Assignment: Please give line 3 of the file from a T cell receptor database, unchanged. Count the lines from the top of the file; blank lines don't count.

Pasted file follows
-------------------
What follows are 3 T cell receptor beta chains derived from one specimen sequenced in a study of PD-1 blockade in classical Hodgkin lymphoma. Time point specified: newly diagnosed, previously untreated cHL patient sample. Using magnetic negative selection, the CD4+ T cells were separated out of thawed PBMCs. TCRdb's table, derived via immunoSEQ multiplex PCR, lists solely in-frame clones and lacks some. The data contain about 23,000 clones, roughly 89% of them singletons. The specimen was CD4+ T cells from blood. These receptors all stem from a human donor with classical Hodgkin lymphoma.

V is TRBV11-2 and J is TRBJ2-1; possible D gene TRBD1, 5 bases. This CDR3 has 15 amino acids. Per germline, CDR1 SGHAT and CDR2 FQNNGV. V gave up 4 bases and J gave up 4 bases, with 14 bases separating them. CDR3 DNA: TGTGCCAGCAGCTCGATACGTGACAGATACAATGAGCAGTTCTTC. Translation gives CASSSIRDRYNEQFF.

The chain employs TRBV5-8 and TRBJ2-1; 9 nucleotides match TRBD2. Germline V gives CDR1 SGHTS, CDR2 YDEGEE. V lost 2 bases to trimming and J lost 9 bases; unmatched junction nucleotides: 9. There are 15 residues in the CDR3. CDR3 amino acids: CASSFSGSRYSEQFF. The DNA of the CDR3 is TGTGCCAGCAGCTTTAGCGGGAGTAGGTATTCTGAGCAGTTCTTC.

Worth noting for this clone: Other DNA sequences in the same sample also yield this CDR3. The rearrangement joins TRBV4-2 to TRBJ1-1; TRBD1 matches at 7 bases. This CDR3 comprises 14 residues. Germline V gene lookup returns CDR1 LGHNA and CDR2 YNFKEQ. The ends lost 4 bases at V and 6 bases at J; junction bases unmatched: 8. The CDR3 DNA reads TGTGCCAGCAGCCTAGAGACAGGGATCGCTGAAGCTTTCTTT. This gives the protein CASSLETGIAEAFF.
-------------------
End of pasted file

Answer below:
The chain employs TRBV5-8 and TRBJ2-1; 9 nucleotides match TRBD2. Germline V gives CDR1 SGHTS, CDR2 YDEGEE. V lost 2 bases to trimming and J lost 9 bases; unmatched junction nucleotides: 9. There are 15 residues in the CDR3. CDR3 amino acids: CASSFSGSRYSEQFF. The DNA of the CDR3 is TGTGCCAGCAGCTTTAGCGGGAGTAGGTATTCTGAGCAGTTCTTC.